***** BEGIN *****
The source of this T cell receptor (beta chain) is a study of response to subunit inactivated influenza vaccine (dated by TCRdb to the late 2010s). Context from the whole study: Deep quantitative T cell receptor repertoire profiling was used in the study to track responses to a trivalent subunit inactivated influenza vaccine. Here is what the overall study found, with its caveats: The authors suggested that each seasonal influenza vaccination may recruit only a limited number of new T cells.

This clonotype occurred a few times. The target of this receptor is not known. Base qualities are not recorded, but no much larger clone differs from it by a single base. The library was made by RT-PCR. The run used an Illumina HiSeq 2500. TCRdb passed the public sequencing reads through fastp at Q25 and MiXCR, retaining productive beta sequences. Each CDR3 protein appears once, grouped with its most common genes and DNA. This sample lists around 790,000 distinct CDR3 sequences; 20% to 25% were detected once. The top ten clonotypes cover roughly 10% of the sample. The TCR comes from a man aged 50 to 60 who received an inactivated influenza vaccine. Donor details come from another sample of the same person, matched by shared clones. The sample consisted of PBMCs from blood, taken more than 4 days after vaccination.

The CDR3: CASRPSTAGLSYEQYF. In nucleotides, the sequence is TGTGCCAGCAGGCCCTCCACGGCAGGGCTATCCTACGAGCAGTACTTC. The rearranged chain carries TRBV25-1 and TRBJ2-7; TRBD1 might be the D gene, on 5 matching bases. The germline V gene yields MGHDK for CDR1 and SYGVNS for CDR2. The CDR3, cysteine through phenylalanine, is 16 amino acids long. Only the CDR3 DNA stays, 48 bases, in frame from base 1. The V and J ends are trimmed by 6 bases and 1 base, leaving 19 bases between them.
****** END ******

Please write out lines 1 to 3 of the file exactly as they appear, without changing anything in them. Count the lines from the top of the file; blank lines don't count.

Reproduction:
The source of this T cell receptor (beta chain) is a study of response to subunit inactivated influenza vaccine (dated by TCRdb to the late 2010s). Context from the whole study: Deep quantitative T cell receptor repertoire profiling was used in the study to track responses to a trivalent subunit inactivated influenza vaccine. Here is what the overall study found, with its caveats: The authors suggested that each seasonal influenza vaccination may recruit only a limited number of new T cells.

This clonotype occurred a few times. The target of this receptor is not known. Base qualities are not recorded, but no much larger clone differs from it by a single base. The library was made by RT-PCR. The run used an Illumina HiSeq 2500. TCRdb passed the public sequencing reads through fastp at Q25 and MiXCR, retaining productive beta sequences. Each CDR3 protein appears once, grouped with its most common genes and DNA. This sample lists around 790,000 distinct CDR3 sequences; 20% to 25% were detected once. The top ten clonotypes cover roughly 10% of the sample. The TCR comes from a man aged 50 to 60 who received an inactivated influenza vaccine. Donor details come from another sample of the same person, matched by shared clones. The sample consisted of PBMCs from blood, taken more than 4 days after vaccination.

The CDR3: CASRPSTAGLSYEQYF. In nucleotides, the sequence is TGTGCCAGCAGGCCCTCCACGGCAGGGCTATCCTACGAGCAGTACTTC. The rearranged chain carries TRBV25-1 and TRBJ2-7; TRBD1 might be the D gene, on 5 matching bases. The germline V gene yields MGHDK for CDR1 and SYGVNS for CDR2. The CDR3, cysteine through phenylalanine, is 16 amino acids long. Only the CDR3 DNA stays, 48 bases, in frame from base 1. The V and J ends are trimmed by 6 bases and 1 base, leaving 19 bases between them.